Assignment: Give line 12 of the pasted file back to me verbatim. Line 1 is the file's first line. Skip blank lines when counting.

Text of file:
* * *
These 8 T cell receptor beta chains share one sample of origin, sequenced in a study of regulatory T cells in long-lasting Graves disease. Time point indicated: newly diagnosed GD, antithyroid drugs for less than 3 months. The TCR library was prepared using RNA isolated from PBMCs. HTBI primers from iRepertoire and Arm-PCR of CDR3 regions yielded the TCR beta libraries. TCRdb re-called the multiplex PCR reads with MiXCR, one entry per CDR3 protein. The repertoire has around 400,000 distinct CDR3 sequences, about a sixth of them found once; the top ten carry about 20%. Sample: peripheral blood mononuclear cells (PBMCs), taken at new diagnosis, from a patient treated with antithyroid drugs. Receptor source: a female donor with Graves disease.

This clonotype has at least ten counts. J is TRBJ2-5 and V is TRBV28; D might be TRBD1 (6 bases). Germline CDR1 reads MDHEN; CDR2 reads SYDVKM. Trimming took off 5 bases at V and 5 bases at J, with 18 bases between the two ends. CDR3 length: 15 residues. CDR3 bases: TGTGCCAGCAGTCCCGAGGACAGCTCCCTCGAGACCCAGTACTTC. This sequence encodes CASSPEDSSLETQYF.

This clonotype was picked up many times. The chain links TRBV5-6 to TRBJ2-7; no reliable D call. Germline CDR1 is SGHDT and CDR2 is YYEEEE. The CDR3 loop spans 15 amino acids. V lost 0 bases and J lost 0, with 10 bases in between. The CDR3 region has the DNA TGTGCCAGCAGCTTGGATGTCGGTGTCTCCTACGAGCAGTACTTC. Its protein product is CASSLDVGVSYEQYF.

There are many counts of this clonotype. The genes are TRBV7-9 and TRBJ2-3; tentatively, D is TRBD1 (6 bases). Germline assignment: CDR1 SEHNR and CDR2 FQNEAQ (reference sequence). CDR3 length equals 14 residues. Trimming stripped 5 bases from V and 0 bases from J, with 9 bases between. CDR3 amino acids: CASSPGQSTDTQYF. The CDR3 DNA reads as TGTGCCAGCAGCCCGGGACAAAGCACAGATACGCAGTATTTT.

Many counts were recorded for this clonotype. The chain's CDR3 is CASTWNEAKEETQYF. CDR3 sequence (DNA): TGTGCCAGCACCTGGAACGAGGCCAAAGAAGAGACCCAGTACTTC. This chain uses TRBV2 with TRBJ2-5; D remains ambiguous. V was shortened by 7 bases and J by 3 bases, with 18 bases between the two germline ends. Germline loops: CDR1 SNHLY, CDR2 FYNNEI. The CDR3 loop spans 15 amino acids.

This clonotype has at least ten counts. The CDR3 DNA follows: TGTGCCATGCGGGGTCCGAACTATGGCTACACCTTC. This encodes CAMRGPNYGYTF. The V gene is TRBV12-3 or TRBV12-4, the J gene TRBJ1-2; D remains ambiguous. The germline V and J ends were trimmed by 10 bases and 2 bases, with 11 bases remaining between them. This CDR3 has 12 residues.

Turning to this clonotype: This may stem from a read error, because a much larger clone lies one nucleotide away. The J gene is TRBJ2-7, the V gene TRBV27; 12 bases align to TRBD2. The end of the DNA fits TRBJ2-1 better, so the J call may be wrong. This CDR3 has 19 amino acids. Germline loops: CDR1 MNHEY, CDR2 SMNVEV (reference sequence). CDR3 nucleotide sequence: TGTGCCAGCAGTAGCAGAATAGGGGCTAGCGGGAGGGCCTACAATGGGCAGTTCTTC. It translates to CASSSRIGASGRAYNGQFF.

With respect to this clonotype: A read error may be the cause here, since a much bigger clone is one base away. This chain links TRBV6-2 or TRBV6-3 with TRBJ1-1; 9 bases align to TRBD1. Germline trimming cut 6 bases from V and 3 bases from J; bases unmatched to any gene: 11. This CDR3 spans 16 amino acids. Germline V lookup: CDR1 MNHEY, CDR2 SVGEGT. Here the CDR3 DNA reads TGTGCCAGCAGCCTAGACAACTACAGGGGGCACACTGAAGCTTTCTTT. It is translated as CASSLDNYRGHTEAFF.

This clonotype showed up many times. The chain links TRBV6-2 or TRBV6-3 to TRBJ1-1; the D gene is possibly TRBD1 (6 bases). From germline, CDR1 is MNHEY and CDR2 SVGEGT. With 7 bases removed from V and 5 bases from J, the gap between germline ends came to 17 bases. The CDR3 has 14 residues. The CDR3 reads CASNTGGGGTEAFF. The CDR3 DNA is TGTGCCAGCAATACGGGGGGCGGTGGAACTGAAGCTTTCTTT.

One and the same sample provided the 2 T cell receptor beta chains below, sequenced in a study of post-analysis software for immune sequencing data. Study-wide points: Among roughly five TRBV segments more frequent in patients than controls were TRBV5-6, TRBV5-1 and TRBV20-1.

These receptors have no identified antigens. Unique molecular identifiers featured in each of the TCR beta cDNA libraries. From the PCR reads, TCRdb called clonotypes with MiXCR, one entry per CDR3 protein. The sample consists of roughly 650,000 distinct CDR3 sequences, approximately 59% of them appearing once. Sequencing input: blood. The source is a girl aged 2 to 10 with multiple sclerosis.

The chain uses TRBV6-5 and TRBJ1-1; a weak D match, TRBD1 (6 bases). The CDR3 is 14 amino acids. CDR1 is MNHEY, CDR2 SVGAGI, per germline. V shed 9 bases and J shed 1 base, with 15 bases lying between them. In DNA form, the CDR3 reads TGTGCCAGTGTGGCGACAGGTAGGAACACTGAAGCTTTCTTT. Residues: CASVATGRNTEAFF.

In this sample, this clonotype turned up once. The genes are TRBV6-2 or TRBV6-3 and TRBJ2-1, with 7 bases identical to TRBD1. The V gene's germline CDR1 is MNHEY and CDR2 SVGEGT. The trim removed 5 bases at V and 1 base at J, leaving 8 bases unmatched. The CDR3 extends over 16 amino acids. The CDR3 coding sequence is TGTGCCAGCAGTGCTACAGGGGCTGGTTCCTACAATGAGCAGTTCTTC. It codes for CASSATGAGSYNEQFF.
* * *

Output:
The chain uses TRBV6-5 and TRBJ1-1; a weak D match, TRBD1 (6 bases). The CDR3 is 14 amino acids. CDR1 is MNHEY, CDR2 SVGAGI, per germline. V shed 9 bases and J shed 1 base, with 15 bases lying between them. In DNA form, the CDR3 reads TGTGCCAGTGTGGCGACAGGTAGGAACACTGAAGCTTTCTTT. Residues: CASVATGRNTEAFF.